Predicted function was determined by BLAST search of the homolog group consensus sequence against the nonredundant protein sequences database.
SagA proteins from Rothia spp. are ~20 kDa (197 to 210 amino acids), containing a 30-amino acid N-terminal signal peptide and a C-terminal endopeptidase, NlpC/P60 cysteine peptidase domain (InterPro accession no. IPR000064), and are homologous to members of the C40 peptidase family. Proteins with the NlpC/P60 domain have several known activities, including cleaving d-γ-glutamyl-meso-diaminopimelate or N-acetylmuramate-l-alanine linkages in peptidoglycan cross-bridges (i.e., these proteins possess peptidoglycan endopeptidase activity) (54). Based on alignment of SagA from R. aeria strain RSM41, R. dentocariosa strain RSM522, and R. similmucilaginosa strain RSM42 to each other and to structurally characterized C40 family peptidases, including the family type protein (MEROPS accession no. MER0001322) (55), we identified the conserved cysteine and histidine residues involved in the cysteine peptidase reaction mechanism (Fig. S4A). However, SagA is classified as a non-peptidase homolog in the MEROPS database because it has a serine (Ser-172), instead of a charged residue in the third position of the catalytic triad (Cys-His-[Asn/Gln/Glu/His]) (Fig. S4A). The charged residue does not directly participate in the reaction mechanism but is important for coordinating the basic histidine residue (corresponding to His-160 in SagA from R. similmucilaginosa strain RSM42). It is known that the eukaryotic endothelial protease vasohibin uses a Cys-His-Ser catalytic triad in which the serine residue orients the histidine base (56). We modeled 176 residues of SagA from R. similmucilaginosa strain RSM42 onto the C40 family peptidase RipA from Mycobacterium tuberculosis (Protein Data Bank [PDB] ID: 2XIV). Based on the homology model, we found that Ser-172 is positioned well to orient His-160 using a hydrogen bond (Fig. S4B). Therefore, we hypothesized that SagA is a functional peptidoglycan endopeptidase and may be responsible for inhibition of M. catarrhalis by Rothia.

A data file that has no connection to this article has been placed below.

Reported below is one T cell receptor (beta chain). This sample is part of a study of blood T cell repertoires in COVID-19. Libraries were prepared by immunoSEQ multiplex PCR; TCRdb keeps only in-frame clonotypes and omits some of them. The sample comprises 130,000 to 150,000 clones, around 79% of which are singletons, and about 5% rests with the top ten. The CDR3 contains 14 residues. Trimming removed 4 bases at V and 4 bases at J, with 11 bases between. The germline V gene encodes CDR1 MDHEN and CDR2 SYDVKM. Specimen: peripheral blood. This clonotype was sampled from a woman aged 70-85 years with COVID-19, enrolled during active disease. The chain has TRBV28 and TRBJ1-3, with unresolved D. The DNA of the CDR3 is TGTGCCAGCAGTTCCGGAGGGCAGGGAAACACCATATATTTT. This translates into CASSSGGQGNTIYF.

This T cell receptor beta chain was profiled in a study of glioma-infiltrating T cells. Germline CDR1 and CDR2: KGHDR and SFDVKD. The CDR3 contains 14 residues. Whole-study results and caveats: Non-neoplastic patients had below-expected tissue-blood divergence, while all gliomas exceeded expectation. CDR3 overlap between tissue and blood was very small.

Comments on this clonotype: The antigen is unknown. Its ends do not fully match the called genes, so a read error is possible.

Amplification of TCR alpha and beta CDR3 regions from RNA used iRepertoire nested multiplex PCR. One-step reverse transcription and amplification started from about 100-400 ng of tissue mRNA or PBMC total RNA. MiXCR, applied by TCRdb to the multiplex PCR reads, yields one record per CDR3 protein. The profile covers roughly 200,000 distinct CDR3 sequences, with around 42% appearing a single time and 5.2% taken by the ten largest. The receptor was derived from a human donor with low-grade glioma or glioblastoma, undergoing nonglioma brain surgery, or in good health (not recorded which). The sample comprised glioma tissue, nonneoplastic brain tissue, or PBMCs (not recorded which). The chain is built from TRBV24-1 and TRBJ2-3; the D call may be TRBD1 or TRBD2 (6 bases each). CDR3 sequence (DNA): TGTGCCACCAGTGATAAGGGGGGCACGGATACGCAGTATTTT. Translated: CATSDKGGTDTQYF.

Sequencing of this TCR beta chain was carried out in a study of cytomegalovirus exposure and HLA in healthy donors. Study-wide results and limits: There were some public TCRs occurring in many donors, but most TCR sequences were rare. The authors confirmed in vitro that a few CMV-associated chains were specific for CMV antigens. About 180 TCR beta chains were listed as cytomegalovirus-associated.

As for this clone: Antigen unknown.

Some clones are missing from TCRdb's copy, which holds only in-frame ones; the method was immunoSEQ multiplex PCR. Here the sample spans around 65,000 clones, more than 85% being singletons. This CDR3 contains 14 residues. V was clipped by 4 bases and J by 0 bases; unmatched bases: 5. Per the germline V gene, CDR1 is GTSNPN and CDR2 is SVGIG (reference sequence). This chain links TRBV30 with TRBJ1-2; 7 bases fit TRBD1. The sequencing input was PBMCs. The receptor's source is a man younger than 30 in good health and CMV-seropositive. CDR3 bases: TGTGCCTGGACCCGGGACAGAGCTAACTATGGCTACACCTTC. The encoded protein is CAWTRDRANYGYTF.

SagA degrades peptidoglycan from M. catarrhalis and inhibits its growth.

Currently, genetic manipulation of Rothia is challenging and the necessary conditions for transformation are not well-defined. Therefore, to further characterize SagA and determine its activity, we chose to use heterologous expression in E. coli.